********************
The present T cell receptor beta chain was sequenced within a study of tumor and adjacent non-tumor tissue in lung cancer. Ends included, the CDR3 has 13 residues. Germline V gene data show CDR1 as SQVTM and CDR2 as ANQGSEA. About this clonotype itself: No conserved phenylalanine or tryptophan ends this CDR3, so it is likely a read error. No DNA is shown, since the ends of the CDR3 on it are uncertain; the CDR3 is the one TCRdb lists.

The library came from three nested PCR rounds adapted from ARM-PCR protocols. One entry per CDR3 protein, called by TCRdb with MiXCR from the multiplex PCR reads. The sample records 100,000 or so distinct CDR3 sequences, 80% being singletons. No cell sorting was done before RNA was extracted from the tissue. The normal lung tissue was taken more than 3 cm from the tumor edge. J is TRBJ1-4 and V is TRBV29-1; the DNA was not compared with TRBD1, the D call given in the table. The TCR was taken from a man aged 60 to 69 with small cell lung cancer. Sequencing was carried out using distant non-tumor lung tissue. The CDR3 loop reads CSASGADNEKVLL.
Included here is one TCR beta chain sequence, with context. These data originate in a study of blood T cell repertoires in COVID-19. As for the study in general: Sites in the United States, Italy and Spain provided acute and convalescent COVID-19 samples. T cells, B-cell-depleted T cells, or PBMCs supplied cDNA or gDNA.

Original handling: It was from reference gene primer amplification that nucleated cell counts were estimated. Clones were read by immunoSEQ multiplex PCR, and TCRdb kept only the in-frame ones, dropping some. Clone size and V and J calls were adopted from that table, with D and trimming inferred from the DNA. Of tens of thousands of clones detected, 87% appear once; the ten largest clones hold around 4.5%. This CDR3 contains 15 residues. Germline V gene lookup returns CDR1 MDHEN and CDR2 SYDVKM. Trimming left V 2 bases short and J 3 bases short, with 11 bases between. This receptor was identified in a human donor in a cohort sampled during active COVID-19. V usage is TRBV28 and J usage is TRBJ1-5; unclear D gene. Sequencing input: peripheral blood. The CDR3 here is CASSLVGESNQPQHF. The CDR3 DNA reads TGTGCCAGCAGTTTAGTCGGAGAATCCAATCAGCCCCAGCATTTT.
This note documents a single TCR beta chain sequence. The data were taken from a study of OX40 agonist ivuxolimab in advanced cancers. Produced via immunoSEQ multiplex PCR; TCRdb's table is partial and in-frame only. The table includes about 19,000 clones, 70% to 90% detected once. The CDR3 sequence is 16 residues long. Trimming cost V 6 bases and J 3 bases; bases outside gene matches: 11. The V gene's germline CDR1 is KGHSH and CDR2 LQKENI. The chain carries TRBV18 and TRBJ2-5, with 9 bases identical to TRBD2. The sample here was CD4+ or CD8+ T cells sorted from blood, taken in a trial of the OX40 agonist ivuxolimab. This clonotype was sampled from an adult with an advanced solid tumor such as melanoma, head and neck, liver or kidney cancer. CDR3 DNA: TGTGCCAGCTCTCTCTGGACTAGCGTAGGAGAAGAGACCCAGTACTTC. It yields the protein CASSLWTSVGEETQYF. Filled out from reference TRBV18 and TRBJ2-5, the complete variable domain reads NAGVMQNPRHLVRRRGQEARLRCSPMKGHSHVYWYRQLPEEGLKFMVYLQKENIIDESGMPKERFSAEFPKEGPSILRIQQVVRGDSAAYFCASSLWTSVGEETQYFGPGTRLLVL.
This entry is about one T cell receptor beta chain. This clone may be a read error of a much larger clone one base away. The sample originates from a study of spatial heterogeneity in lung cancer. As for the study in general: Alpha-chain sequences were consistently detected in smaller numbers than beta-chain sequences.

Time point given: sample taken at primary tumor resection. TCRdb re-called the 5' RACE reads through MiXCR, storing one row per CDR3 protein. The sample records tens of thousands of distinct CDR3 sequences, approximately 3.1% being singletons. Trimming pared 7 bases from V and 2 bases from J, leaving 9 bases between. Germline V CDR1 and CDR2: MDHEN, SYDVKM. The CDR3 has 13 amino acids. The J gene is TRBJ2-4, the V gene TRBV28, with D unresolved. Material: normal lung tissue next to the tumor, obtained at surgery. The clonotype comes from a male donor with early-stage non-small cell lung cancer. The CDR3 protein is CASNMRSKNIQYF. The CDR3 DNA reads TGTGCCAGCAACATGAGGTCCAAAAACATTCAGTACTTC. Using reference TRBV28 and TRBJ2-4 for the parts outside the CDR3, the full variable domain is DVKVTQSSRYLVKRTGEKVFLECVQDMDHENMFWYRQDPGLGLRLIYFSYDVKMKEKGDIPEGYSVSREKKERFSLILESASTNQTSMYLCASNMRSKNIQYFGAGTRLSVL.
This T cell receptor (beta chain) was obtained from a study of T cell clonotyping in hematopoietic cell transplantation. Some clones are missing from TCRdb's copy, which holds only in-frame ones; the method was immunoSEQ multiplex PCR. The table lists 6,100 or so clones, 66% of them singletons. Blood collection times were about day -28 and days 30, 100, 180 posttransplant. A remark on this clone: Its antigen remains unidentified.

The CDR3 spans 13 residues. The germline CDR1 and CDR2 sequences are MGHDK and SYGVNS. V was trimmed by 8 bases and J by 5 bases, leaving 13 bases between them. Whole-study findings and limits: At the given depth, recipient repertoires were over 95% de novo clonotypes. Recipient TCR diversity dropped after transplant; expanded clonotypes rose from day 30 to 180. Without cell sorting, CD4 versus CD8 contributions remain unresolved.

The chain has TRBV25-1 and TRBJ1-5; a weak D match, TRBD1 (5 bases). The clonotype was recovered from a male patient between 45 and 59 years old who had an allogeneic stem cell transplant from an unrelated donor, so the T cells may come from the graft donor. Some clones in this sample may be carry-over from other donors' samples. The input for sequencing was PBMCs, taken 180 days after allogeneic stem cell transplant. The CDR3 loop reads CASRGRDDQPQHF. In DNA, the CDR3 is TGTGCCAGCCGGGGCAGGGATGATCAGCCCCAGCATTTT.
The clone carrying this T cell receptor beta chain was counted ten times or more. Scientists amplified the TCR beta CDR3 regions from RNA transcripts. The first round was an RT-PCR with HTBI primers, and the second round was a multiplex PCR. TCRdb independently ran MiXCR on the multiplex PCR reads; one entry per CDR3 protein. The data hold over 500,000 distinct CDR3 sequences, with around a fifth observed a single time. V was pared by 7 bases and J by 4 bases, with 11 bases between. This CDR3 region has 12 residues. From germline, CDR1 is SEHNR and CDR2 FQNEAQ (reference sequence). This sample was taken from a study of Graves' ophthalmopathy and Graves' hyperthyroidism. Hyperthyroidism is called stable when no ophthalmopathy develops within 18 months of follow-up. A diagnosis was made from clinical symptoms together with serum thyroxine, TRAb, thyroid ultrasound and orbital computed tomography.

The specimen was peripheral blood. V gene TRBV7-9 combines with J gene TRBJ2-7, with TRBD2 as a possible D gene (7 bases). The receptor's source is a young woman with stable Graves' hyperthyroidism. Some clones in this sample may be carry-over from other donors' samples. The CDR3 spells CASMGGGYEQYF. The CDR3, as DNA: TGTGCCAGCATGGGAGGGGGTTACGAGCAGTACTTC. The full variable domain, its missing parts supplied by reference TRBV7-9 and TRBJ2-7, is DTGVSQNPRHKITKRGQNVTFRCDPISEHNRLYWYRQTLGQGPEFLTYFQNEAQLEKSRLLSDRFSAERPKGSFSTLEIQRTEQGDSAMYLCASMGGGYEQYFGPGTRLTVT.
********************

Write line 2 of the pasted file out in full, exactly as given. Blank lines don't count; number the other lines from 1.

The library came from three nested PCR rounds adapted from ARM-PCR protocols. One entry per CDR3 protein, called by TCRdb with MiXCR from the multiplex PCR reads. The sample records 100,000 or so distinct CDR3 sequences, 80% being singletons. No cell sorting was done before RNA was extracted from the tissue. The normal lung tissue was taken more than 3 cm from the tumor edge. J is TRBJ1-4 and V is TRBV29-1; the DNA was not compared with TRBD1, the D call given in the table. The TCR was taken from a man aged 60 to 69 with small cell lung cancer. Sequencing was carried out using distant non-tumor lung tissue. The CDR3 loop reads CSASGADNEKVLL.